Things Andy wants #1422 - an eye recognition unit

I now have two monitors set up on my desk. The 17" CRT on the left, the 17" LCD on the right. This is great in many ways, as I have my main typing window ahead of me, with other, less important programs (email and and uninstall) on the left. The only problem I have is that when I look from one window to the other, my cursor doesn't move with it. Several times now I'm looked left to a dialog and then clicked with a cursor that's still on the right-hand monitor.

How hard would it be to have a cursor that leapt to wherever my eyes were concentrating (if they looked for more than half a second, for instance)?

Overrun by Beauty

A long time ago I read a study about mate-location. It showed that if there were many different ranking systems for people (say 20, for instance) each of which was used by a different section of the population (or even better, that each person used a variety of different ranks simultaneously) then this meant that people found partners that were very similar to what they were looking for. For instance, if I rated people on intelligence and sense of humour, while Dave rates them on dancing ability and ability to drink copiously then the chances are that we'll both find someone who falls close to our target partner.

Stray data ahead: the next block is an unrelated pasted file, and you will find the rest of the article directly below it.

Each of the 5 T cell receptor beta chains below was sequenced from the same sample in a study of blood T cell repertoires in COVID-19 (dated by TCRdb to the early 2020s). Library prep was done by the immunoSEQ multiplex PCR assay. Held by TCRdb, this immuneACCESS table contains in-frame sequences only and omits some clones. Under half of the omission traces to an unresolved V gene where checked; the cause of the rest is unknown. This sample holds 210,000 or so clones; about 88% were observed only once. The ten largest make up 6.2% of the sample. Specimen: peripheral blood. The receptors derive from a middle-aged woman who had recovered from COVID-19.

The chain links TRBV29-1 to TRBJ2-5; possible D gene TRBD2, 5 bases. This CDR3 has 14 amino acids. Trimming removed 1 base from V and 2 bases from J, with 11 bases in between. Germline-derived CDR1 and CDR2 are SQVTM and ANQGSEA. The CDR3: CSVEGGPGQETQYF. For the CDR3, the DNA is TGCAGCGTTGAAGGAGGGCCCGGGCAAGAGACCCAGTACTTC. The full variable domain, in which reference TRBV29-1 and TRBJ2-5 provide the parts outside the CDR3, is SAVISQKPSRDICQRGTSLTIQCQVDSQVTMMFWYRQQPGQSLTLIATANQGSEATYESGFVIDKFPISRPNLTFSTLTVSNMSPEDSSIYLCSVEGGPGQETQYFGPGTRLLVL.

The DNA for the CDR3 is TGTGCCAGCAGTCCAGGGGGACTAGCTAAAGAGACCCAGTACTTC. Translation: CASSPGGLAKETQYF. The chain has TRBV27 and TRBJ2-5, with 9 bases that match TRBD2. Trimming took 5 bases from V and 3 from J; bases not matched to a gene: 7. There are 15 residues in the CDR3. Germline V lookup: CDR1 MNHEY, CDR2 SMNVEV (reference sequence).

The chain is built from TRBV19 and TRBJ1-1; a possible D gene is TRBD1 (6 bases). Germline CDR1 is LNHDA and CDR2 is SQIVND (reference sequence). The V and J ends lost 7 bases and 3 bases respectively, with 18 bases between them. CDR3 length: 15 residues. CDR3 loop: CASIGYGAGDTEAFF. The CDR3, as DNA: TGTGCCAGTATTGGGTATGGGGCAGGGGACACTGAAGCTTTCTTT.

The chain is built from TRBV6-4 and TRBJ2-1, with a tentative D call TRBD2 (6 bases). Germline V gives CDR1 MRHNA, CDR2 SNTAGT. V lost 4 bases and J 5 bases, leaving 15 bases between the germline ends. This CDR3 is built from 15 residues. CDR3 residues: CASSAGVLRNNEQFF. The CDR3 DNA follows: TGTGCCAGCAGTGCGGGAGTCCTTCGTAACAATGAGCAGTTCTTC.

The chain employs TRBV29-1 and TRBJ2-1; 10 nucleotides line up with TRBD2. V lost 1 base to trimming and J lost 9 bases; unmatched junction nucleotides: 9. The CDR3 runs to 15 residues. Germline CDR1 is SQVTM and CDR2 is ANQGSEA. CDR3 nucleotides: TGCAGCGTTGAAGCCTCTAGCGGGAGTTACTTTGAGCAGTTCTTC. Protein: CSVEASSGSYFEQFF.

What caused a massive disruption to the chances of finding a decent partner was the existence of a single ranking system that everyone used, i.e. beauty. Now obviously that's a simplification, there isn't any one beauty, with some people preferring dark hair, other's fair hair, some people preferring heavy or slim figures, etc, etc. But beauty seems to be one of those areas where there is far more agreement than not. Some people are generally considered to be far sexier, in a general sense, than others. For each of those, there will always be a few people who fail to understand the attraction, but the vast majority of people seem to be in general agreement. Anyway, the problem is that this takes the nice system whereby someone who is fairly well suited to you is reasonably attainable, and replaces it with one in which the person either isn't attainable to you (because they rate in the top 1% of beautiful people and you don't) or rates a long way down your wants list (take the rankings for myself and Dave and add Beauty to both of them. Now add that to everyone else's ranking systems as well - the person who was ideal a moment ago is now likely to be much less so).